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FAO and EU support returnees for peace in Burundi
“During the war I fled Burundi and took my family to Tanzania. We were there for 16 years” says Ido Modeste, a returnee in the village of Buzimba, Rumonge province in the south of Burundi. “Life was very difficult and we were scared to come back to our country – we were scared the killing might never stop. We came back in 2009 and were able to set up our lives again thanks to UN support”.
Returnee households look to a bright future thanks to EU and UN livelihood support ensuring livelihoods
Ido is one of the estimated 500 000-plus people who, according to UNHCR were displaced by the conflict and have now returned to Burundi. The protracted conflict, which ended in 2008, left more than 300 000 people dead.
Returnees face enormous challenges on returning home, including lack of land, infrastructure, capacity, agricultural inputs and income-generating opportunities, and often become involved in conflicts over land that has been occupied by others.
Many return to nothing, but thanks to a joint FAO-UNDP-UNICEF programme, funded by the European Union, they have managed to re-establish livelihoods and ensure a decent future for their families. UNHCR provided housing, while FAO provides agricultural livelihood support, UNICEF provides water and sanitation services, and UNDP provides income-generating activity support.
“This holistic and multisector approach has been very successful in Burundi and is a great example of the UN delivering as one” says Joseph Sakubu, project manager of the FAO project.
Since 2010, FAO has supported more than 4 000 returnee and host community households – an estimated 20 000 people – in the southern provinces of Makamba, Rutana and Bururi. The project aims to improve agricultural productivity and fertility on land provided to the returnee households by the Government, by ensuring access to key agricultural inputs to help enhance agricultural production and food security. The project also seeks to increase household income through agricultural and para-agricultural income-generating activities.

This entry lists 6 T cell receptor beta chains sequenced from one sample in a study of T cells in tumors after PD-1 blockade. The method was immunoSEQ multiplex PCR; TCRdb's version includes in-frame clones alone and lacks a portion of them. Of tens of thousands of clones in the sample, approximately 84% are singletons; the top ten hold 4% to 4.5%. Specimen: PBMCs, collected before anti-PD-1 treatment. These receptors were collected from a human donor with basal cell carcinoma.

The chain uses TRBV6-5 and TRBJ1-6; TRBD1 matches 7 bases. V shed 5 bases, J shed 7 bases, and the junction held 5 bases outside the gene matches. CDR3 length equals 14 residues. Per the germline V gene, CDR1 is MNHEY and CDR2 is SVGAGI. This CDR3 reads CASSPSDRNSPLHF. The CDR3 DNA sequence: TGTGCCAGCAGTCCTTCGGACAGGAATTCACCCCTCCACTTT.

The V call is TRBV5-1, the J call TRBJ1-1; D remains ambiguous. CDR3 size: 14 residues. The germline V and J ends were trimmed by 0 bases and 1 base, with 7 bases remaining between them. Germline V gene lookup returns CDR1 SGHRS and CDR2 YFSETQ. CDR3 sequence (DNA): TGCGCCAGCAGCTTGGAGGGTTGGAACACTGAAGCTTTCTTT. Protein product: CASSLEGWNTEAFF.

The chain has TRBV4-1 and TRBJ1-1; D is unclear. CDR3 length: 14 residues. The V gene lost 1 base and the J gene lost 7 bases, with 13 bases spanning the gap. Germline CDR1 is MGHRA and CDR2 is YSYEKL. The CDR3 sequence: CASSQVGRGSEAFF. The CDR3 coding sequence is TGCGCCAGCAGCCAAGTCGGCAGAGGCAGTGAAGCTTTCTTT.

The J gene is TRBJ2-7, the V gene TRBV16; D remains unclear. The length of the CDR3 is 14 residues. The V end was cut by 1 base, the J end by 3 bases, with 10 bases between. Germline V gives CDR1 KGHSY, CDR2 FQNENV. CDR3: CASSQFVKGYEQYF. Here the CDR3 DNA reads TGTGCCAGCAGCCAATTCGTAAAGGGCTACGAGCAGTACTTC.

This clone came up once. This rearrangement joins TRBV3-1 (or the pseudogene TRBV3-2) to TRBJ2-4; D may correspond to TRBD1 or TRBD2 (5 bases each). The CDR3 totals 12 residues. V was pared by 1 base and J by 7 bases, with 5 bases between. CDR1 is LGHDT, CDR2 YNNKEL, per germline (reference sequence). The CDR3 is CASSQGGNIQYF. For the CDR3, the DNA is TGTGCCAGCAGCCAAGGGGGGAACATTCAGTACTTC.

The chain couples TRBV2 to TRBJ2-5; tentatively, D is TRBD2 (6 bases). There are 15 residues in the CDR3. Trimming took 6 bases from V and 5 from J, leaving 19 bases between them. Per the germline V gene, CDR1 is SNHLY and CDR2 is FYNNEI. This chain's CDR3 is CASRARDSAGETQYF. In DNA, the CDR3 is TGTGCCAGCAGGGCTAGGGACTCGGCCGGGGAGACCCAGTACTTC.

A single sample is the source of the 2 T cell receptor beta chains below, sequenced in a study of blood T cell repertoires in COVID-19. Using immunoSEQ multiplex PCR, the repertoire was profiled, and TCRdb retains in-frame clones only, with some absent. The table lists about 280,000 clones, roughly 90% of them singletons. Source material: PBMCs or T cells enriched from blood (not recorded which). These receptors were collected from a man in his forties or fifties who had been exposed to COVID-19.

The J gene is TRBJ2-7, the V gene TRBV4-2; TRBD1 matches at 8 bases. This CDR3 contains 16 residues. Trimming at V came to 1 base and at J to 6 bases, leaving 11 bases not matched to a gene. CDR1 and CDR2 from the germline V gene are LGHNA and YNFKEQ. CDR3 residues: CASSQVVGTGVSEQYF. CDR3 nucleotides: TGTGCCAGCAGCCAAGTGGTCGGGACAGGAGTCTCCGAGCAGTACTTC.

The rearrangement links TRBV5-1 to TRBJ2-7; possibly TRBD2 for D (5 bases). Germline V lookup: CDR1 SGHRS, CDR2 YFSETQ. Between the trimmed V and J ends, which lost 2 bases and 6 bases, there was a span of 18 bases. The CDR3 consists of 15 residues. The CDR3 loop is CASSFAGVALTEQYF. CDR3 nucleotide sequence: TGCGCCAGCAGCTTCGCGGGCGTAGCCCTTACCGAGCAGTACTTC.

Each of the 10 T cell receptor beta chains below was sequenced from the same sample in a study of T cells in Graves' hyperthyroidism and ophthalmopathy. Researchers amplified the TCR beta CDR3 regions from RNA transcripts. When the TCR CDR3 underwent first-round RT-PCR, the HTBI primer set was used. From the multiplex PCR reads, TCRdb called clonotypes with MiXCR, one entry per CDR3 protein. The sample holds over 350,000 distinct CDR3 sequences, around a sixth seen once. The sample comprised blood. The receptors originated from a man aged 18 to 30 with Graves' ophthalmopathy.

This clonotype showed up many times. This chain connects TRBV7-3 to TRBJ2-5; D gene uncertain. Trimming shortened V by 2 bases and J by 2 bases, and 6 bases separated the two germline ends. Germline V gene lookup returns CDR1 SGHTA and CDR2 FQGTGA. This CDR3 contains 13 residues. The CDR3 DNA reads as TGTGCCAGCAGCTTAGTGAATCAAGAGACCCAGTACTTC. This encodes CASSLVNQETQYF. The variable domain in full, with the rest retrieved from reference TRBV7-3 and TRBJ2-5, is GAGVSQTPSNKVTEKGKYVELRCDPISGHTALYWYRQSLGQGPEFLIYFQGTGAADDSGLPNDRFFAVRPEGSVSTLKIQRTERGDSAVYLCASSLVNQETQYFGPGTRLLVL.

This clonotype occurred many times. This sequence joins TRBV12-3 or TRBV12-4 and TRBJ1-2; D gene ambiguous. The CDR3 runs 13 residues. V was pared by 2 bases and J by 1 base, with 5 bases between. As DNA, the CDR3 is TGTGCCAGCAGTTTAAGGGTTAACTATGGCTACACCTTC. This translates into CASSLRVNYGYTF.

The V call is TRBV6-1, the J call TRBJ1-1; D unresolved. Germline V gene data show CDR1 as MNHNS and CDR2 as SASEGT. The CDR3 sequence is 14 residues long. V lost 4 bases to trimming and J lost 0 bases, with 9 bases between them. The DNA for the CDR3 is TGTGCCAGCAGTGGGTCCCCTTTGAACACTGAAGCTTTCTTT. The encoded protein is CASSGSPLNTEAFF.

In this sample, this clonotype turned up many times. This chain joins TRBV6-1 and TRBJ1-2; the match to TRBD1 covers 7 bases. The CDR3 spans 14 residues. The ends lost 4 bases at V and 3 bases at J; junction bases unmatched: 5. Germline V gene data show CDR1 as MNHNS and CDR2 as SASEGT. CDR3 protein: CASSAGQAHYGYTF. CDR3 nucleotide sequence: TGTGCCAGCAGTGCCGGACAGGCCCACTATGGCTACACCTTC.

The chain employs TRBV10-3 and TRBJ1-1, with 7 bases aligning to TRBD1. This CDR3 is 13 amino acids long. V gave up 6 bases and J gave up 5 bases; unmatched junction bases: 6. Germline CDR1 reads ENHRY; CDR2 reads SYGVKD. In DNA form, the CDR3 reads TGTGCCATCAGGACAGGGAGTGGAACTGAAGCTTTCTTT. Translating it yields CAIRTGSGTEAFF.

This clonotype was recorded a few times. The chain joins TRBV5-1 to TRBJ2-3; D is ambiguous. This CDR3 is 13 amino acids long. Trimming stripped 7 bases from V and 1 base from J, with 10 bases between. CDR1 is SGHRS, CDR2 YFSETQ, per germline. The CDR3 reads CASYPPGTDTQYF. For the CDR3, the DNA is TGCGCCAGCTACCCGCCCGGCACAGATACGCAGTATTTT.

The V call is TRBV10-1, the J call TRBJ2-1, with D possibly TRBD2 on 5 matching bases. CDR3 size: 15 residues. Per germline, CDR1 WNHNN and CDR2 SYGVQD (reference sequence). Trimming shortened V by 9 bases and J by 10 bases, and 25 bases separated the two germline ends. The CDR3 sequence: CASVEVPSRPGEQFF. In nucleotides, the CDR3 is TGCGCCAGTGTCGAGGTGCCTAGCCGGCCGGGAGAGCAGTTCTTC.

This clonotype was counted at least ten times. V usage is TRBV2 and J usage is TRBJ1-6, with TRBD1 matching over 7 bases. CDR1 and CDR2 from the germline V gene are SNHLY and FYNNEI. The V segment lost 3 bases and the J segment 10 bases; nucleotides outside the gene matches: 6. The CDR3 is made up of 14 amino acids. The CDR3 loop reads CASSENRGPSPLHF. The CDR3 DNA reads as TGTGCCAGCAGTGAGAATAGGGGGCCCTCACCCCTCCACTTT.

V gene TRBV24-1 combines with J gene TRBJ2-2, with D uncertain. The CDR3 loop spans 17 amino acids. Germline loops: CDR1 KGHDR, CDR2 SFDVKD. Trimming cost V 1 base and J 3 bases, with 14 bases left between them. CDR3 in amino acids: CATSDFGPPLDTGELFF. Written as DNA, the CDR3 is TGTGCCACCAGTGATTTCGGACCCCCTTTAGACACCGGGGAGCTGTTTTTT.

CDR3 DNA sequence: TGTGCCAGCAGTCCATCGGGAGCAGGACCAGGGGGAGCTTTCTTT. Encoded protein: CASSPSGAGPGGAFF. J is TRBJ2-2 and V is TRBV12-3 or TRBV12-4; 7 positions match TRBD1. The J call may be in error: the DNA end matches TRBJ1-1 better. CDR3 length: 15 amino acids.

Intensifying Agricultural Production
“Selling the vegetables I have been growing has enabled me to buy flour, salt, oil and other foods I can now feed my family with, not to mention we can eat the vegetables themselves” says Rebecca Niyokwizigira from the village of Musenyi. “I was also able to buy school supplies and uniforms for my children, and soap to wash the children’s clothes so they can go to school clean” she added.
Returnee households were able to restart their agricultural activities thanks to FAO inputs such as seeds, fertilizer, tools and training. Storage facilities were built in each village, giving farmers a place to store their tools, inputs, seeds and produce, as well as serving as agroprocessing centres.
FAO is also supporting vegetable and fruit tree growing to improve household nutrition. As well as seeds and fruit saplings, farmers received organic fertilizer and were trained in improved agricultural techniques to increase their production and boost food security. Beneficiaries were also trained in composting techniques to enable them to produce their own organic compost.
Building Agricultural Capacity
Combining local knowledge and best practice agricultural techniques has been the key to improving agricultural capacity in Burundi. FAO has set up Farmer Field Schools (participatory, field-based training where participants learn through observation, exchange and experimentation) in all the returnee villages, and beneficiaries have been able to learn new techniques, compare farming methods, and improve their agricultural capacity.
Minimizing land degradation